The Government's much-touted financial surplus remains
elusive, with the operating loss for the 11 months ended May
coming in higher than expected and tax revenue still proving
The operating balance before gains and losses (obegal) for
the 11 months was $1.1 billion, $332 million more than
forecasts released with the Budget on May 15.
However, the obegal was still significantly down on the 11
months ended May 2013, which saw a deficit of $3.26 billion.
Tax revenue of $56.5 billion for the current period was $2.5
billion, or 4.6%, ahead of the previous corresponding period
but was still $459 million below Budget forecasts.
GST and corporate tax were less than expected at $238 million
and $120 million respectively.
The Treasury said GST revenue variance mostly reflected lower
than forecast domestic consumption growth, although some of
the variance was expected to have reversed in the month of
''It's too early to determine the likely impact of these
results on the current and future financial years as both
downside and upside risks exist.''
The Treasury's next set of economic and fiscal forecasts -
the Pre-election Economic and Fiscal Update - would be
published on August 19.
It would include updated assessments of macroeconomic
conditions and fiscal forecasts, including updates on the
expected tax result for the fiscal year ended June 30 and the
following four financial years.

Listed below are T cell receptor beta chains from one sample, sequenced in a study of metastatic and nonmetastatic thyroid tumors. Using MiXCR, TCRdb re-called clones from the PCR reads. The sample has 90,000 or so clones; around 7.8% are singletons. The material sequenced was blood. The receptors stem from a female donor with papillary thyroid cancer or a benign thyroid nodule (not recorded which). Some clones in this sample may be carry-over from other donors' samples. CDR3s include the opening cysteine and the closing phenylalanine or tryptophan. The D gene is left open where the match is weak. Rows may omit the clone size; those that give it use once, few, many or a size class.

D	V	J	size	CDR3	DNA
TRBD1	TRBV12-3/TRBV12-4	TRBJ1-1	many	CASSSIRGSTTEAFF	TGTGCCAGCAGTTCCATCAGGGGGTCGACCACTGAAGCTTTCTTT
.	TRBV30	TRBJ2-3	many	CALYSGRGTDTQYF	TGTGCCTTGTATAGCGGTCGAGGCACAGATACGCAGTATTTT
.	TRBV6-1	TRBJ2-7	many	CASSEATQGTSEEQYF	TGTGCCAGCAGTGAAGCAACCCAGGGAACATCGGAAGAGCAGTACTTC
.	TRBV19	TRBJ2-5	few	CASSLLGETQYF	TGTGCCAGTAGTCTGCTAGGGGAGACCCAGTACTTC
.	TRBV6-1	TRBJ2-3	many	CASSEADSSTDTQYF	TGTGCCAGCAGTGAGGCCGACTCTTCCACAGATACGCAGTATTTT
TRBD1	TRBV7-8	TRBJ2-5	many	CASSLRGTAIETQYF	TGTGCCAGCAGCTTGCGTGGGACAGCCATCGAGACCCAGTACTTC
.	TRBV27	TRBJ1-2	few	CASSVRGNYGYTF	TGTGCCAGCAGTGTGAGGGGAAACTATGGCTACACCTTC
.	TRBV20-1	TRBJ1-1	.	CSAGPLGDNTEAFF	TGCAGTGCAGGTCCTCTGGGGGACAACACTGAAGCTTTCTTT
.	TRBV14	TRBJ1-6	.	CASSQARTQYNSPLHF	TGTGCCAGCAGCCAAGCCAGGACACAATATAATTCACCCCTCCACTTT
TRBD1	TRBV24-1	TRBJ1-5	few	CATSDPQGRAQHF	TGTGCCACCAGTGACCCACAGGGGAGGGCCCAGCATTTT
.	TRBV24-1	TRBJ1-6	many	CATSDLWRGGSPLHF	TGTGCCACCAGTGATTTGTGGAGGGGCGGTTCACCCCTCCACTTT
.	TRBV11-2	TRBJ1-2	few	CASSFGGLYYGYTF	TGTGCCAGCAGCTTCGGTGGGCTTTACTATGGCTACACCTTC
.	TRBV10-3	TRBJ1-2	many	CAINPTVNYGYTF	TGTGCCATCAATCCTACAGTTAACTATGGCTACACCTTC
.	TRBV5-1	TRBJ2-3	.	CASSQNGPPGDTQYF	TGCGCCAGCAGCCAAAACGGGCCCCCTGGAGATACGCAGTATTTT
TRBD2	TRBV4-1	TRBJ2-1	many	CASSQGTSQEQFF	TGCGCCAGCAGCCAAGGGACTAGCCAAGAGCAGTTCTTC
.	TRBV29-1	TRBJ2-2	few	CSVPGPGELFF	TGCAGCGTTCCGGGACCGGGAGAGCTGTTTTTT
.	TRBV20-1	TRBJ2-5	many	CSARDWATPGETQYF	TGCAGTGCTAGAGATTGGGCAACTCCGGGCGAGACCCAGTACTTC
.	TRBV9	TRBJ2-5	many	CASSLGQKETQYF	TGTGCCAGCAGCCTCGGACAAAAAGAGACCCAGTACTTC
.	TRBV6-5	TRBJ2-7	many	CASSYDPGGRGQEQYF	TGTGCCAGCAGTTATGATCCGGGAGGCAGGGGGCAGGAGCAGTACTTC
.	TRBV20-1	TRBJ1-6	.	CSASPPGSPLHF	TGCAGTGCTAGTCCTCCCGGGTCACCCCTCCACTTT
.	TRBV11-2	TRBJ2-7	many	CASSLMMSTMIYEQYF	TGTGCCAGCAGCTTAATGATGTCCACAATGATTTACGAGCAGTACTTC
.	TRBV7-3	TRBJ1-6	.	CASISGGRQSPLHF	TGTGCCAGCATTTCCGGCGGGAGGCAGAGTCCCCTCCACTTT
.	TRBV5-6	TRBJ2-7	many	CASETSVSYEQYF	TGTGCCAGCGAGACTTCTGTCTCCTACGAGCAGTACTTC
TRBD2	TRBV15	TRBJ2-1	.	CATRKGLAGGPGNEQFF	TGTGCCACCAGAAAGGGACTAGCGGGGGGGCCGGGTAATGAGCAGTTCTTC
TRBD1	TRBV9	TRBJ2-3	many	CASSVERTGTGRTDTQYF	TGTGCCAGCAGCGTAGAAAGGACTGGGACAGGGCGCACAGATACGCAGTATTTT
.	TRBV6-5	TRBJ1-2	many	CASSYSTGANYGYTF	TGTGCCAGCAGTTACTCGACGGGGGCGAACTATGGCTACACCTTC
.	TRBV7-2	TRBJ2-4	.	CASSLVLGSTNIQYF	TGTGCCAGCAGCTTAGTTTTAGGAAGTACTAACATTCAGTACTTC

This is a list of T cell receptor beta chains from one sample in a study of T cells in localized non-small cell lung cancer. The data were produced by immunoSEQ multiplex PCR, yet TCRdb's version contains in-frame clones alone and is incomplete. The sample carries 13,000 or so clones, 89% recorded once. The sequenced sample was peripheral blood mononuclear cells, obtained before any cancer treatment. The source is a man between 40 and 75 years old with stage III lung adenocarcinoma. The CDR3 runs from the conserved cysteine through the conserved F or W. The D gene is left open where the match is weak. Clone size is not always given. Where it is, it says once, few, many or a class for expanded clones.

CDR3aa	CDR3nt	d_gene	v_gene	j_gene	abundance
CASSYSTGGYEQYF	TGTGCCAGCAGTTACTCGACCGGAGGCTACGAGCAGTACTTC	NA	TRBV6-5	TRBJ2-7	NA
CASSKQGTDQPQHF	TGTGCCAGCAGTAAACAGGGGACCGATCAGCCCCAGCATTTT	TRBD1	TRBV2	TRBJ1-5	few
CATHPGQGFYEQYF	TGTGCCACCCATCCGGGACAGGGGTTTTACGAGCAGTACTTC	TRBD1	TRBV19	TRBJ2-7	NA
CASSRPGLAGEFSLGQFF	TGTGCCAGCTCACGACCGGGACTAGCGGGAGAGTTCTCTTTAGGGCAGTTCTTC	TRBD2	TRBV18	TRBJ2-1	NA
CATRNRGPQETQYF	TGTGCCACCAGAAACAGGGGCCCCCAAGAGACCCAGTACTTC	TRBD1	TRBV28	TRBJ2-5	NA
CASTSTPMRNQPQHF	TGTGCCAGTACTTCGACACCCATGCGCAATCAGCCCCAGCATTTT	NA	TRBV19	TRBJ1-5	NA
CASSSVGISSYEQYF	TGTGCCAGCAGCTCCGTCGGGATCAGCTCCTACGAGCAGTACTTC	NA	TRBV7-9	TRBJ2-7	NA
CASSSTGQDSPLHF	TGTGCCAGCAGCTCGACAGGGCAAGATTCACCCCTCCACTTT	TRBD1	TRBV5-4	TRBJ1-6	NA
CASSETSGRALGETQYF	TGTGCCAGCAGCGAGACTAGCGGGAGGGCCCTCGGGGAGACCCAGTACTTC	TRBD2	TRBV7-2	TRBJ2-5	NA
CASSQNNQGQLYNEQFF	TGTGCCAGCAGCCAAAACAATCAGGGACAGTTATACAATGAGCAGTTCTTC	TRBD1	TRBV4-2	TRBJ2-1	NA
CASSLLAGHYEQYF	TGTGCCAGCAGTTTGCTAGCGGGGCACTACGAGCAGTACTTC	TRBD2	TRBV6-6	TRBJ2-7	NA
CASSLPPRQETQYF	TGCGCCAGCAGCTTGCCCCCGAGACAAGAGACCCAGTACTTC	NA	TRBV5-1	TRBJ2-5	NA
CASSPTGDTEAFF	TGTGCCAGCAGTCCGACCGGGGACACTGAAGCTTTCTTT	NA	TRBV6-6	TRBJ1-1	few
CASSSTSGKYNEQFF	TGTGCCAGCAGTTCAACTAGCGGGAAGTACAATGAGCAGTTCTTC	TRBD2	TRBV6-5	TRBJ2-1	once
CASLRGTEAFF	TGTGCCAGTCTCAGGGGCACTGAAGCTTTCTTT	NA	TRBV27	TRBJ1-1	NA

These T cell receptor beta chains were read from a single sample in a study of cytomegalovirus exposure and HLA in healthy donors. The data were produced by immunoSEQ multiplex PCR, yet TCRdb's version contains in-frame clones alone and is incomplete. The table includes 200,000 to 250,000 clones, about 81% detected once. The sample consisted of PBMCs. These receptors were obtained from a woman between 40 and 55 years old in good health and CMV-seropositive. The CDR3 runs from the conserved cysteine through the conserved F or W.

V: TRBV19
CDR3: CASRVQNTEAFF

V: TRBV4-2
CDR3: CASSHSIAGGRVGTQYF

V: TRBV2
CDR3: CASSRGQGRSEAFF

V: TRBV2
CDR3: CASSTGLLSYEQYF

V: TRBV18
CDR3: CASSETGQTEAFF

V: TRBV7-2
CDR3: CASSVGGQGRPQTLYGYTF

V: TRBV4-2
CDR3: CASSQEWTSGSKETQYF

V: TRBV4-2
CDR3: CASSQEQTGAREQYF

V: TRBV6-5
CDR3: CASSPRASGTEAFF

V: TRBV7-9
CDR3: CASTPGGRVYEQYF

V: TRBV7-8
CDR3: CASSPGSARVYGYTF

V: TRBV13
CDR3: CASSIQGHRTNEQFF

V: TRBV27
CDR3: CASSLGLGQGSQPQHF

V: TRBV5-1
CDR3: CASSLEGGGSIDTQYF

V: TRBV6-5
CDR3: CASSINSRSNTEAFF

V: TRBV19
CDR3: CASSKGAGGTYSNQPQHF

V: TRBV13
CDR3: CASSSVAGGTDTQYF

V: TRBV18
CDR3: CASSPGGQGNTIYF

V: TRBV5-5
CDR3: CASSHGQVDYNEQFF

The operating balance, including gains and loses, was in
surplus by $4.3 billion.
Continued strength in equity markets saw gains recorded on
financial investments of $4.8 billion, which was $1.4 billion
ahead of forecast.
At the same time last year, the operating balance was a
surplus of $6.5 billion.
The Treasury said that the gains were offset by an increase
in ACC's insurance liability because of recent decreases in
short-term discount rates.
Finance Minister Bill English remained optimistic yesterday,
saying careful spending was in order with the surplus within
Mr English, who will become a list MP after the election,
probably will not serve out a full three-year term before
retiring from politics and seeking other opportunities.
However, if National is re-elected on September 20, he would
want to see the books return to surplus before he left.
Both he and Prime Minister John Key have promised a
''wafer-thin'' surplus in the 2014-15 financial year.
Mr English said the Government's latest monthly financial
accounts confirmed achieving a surplus required a determined
focus on careful spending and responsible economic
''Just as the Government's careful fiscal stewardship has
taken New Zealand within sight of fiscal surplus in the
coming year, the last thing we need is a return to big
government spending programmes that would crowd out private
investment and put the surplus in jeopardy.''
New Zealanders should be wary of such approaches from
political parties as the country headed towards the election,
Mr English downplayed the tax result from the current period.
While tax revenue was lower than forecast, it was $2.5
billion higher than at the same time last year.
''These figures are within the normal variation for
The Treasury figures showed social security and welfare
remained the top expenditure for the Government at $21.2
billion for the 11 months, up 3.6% on the previous
Health spending rose 3% to $13.6 billion and education
spending was up 2.1% at $11.1 billion. Housing and
development spending was up more than 49% at $320 million.
Core government services spending fell 19.2% to $3.7 billion
and transport and communications spending was down nearly 8%
at $1.8 billion.